By Patrick Biddah
The Foundation For Security and Development in Africa ( FOSDA) and its counterparts Civil Society Organizations ( CSOs) have set in motion the activities that will see Ghana ratifying the United Nations (UN) Treaty Prohibiting Nuclear weapons.
It has, thus urged the govnement to as a matter of urgency, take the steps to ratify same after it signed the treaty in 2017.
At a workshop in Accra on the UN Treaty Prohibiting Nuclear weapons which was organized in collaboration with the International Campaign To Abolish Nuclear Weapons( ICAN) , FOSDA expressed the believe that Ghana being a trailblazer in peace and security on the continent, will encourage other countries to sign up and eventually ratify if they do so.
The Executive Director of FOSDA, Mrs. Theodora W Anti , in a speech to open Civil Society Organizations ( CSO) workshop on the subject which brought together other stakeholders from the defence, security , legal and nuclear environment , called on the government to ratify the Treaty without delay .
This was in view of growing threats emanating from countries with nuclear weapons such as Russia and North Korea.
She was not pleased about the fact that ever since the country signed the treaty in 2017 , it has not as yet ratified it .
She explained among others that Ghana stand the chance of deriving financial and logistical benefits when it ratifies the Treaty.
But most importantly for her is that Ghana will become the beneficiary of global peace in the sense that it will not support any country that will use nuclear weapons and as such will not use it either in view of Its devastating effect on humans.
The Treaty was opened for signatories in 2017 by the United Nations and came into force in 2021. From that time, however, 98 countries have signed with 62 that have already ratified it.
What this means is that, these 62 countries have committed themselves and have banned the use of nuclear weapons.
These countries, include Nigeria and South Africa which are in Africa. It is the reason why FOSDA also thinks Ghana has no excuse by not ratifying the Treaty by now because they have always led the way in safety and security subjects like this .
So far, Russia , the United Kingdom, Israel, the United States, France, China India and Pakistan, have all developed nuclear weapons.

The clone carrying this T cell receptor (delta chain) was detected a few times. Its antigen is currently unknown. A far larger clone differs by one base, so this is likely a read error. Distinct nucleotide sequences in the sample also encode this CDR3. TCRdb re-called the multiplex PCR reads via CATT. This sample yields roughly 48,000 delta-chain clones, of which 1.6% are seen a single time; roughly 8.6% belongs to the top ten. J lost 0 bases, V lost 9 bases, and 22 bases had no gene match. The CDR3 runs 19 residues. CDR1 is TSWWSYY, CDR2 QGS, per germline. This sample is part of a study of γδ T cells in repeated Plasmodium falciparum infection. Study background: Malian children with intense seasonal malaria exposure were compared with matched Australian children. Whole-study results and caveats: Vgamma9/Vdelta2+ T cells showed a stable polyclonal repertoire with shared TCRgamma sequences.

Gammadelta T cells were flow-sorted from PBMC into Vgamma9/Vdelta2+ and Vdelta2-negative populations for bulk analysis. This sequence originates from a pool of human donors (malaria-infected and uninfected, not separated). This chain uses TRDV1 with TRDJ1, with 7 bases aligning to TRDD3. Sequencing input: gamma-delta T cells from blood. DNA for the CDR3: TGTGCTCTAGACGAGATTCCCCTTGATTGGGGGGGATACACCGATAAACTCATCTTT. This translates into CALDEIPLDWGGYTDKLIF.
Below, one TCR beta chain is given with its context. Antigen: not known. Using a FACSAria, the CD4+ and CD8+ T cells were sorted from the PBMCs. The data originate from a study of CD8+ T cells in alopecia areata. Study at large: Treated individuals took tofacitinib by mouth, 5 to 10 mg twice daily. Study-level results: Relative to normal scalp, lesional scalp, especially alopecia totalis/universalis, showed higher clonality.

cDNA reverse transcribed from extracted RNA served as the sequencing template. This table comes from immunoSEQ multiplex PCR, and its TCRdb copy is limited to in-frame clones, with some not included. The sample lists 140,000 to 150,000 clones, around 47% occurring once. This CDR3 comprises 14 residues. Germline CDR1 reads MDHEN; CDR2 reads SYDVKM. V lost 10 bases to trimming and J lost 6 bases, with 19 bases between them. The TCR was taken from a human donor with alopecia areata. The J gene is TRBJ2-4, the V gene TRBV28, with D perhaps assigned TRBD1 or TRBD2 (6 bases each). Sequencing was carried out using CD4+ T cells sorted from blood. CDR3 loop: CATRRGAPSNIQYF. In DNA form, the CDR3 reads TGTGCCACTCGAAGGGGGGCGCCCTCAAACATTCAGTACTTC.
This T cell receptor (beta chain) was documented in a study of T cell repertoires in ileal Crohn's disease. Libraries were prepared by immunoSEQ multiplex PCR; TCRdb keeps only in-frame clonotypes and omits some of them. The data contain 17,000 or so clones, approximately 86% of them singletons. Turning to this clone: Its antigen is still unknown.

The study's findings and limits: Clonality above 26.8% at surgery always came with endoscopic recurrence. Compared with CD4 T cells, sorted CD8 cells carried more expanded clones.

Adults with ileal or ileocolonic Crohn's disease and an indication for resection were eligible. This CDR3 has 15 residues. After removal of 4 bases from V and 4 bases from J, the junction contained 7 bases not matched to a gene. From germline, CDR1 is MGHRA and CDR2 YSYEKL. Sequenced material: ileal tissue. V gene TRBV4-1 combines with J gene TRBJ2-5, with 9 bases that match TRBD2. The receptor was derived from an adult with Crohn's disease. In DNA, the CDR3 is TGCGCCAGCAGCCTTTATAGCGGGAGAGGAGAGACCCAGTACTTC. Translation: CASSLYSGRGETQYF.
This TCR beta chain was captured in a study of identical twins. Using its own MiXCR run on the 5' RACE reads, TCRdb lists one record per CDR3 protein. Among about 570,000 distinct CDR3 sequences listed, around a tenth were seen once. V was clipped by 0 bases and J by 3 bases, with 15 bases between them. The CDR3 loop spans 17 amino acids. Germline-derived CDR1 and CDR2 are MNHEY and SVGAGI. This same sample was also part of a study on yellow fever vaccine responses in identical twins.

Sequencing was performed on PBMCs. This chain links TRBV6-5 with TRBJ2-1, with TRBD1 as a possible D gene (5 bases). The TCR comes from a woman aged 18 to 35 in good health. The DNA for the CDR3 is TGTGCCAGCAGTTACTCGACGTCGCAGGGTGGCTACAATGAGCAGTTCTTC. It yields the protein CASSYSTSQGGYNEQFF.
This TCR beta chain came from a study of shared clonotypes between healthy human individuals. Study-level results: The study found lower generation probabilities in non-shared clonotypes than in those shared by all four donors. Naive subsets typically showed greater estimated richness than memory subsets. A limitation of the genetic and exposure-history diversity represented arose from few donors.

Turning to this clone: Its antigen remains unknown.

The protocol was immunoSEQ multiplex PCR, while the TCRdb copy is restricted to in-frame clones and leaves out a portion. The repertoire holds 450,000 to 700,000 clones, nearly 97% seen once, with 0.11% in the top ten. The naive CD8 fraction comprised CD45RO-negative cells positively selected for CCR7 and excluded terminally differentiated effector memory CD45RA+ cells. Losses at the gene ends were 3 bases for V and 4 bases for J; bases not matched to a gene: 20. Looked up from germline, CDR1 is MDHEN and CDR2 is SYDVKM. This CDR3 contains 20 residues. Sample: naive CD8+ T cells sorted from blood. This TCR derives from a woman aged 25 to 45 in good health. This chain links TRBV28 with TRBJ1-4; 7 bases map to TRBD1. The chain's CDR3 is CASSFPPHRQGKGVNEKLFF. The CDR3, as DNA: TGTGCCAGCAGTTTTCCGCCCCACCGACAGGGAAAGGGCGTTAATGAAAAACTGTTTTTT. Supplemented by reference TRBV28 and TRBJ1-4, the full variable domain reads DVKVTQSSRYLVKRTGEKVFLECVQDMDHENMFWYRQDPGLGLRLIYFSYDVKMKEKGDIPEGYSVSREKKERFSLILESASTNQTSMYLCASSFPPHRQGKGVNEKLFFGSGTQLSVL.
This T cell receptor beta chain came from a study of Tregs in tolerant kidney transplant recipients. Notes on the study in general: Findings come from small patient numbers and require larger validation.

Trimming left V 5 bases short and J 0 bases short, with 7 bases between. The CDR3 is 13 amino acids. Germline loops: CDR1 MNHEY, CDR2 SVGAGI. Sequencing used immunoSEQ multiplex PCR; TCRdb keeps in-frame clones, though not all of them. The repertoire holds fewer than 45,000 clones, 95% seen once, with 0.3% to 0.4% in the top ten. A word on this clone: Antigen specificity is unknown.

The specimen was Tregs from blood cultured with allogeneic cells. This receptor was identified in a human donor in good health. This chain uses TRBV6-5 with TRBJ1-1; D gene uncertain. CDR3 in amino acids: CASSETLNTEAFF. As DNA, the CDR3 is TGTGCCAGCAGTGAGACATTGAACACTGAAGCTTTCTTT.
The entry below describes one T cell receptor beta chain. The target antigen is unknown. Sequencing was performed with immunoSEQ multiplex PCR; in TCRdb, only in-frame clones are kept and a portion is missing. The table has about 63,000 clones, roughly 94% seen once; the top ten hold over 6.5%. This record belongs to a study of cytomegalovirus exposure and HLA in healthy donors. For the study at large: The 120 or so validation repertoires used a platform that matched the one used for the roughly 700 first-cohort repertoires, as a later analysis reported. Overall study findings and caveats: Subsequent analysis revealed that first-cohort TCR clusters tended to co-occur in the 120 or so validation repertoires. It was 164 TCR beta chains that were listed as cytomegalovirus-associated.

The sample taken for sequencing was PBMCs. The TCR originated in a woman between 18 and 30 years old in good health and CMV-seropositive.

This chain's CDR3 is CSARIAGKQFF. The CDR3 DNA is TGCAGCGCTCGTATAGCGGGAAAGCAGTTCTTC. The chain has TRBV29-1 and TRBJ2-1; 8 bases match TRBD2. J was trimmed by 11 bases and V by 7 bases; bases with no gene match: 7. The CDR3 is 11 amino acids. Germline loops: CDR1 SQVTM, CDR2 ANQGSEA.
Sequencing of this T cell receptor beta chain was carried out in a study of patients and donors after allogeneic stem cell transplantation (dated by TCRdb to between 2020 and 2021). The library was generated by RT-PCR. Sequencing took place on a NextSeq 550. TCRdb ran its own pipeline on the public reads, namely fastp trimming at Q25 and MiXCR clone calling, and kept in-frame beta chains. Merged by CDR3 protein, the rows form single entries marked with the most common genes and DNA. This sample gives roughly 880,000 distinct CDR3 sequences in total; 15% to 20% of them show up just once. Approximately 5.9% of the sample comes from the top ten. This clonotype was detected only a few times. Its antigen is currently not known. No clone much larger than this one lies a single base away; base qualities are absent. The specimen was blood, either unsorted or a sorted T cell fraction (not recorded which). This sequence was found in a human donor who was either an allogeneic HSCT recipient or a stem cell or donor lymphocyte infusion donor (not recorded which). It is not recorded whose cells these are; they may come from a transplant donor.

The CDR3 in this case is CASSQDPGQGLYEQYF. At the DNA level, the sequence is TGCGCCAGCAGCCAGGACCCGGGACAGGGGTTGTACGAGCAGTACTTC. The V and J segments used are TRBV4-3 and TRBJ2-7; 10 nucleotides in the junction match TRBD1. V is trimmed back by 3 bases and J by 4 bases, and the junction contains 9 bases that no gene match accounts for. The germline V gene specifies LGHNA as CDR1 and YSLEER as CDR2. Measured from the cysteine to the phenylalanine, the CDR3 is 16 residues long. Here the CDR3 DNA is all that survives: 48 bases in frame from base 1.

But responding and giving an update on the Ghana situation at the workshop, a representative from the Ministry of Foreign Affairs and Regional Integration, Barima Asutifi, gave the assurance of Ghana being on course to ratifying the Treaty.
He was hopeful it will be rarified by June of this year, because all the processes are ongoing smoothly without any challenges.
For example, he said Cabinet will give it approval and it will go to Parliament for it to be looked at before the President will assent and eventually taking to New York for it to be rarified.
All of these steps, he pointed out have not encountered any challenge in getting to the final stage.
He expressed the optimism of Ghana taking part in the next State Parties which is expected to come off in November this year .
Outlining the effects of the use of nuclear weapons in a presentation, the President of Women International League For Peace and Freedom ( WILPF) Madam Ayo Amaale, cited the changes in the DNA of humans to the destruction of plants, water bodies and radiation poisoning as some of the effects of nuclear weapons which should be enough basis for countries to ban its use by ratifying the Treaty.
On his part , a representative from the Ghana Commission on Small Arms who doubles as the lead in Ghana’s signing and ratification process , Mr Leonard Tetteh indicated Ghana would have ratified the Treaty by now if not for the challenge in identifying which institution to handle the process .
For him , Ghana’s foreign policy does not promote the use of nuclear weapons and was therefore sure the Treaty will be rarified.
At the end of the workshop, a coalition was suggested to be formed in order to put pressure for the ratification process .